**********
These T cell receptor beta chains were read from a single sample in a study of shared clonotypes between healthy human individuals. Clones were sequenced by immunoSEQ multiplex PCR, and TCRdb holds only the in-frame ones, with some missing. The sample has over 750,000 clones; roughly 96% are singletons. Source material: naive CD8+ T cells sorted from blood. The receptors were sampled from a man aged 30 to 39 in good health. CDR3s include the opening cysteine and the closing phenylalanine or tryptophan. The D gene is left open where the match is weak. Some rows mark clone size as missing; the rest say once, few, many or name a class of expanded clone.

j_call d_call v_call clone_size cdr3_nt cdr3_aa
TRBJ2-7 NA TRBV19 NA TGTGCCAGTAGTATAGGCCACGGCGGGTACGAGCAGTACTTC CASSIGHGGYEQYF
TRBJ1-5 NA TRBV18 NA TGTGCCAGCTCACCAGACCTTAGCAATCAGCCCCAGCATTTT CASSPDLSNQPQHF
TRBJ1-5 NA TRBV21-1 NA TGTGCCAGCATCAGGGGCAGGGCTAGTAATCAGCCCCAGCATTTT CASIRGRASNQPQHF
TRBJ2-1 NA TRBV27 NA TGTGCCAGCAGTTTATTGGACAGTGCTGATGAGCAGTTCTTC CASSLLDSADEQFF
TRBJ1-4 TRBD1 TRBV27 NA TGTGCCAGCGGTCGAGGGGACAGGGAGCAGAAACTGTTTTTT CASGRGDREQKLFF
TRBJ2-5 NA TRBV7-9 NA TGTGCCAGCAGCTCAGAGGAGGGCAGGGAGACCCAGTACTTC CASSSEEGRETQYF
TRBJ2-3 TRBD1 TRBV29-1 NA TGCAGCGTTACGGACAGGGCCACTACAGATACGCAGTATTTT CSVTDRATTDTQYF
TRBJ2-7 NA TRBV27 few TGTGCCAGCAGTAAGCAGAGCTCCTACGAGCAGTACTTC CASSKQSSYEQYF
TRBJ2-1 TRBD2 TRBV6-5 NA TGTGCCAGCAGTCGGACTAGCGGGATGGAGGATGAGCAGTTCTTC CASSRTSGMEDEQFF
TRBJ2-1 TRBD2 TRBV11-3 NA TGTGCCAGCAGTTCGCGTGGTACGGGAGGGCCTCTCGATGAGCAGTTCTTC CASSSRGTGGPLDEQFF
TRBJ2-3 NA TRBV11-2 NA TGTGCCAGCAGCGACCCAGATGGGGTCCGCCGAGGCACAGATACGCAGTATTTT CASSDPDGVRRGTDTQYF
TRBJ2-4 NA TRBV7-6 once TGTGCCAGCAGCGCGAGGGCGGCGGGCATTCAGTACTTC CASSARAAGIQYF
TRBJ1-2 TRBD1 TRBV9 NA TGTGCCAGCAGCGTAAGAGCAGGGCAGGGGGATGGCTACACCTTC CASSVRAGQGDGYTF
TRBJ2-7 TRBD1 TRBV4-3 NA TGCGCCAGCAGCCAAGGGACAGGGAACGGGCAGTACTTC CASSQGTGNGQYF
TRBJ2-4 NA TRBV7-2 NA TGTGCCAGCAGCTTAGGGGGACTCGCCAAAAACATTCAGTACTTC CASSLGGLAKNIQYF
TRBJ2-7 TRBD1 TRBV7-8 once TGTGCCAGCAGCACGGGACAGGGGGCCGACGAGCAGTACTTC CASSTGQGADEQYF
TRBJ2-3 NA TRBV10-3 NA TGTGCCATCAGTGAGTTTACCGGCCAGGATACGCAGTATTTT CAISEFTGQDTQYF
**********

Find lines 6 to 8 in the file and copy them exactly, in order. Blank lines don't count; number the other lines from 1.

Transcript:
TRBJ2-1 NA TRBV27 NA TGTGCCAGCAGTTTATTGGACAGTGCTGATGAGCAGTTCTTC CASSLLDSADEQFF
TRBJ1-4 TRBD1 TRBV27 NA TGTGCCAGCGGTCGAGGGGACAGGGAGCAGAAACTGTTTTTT CASGRGDREQKLFF
TRBJ2-5 NA TRBV7-9 NA TGTGCCAGCAGCTCAGAGGAGGGCAGGGAGACCCAGTACTTC CASSSEEGRETQYF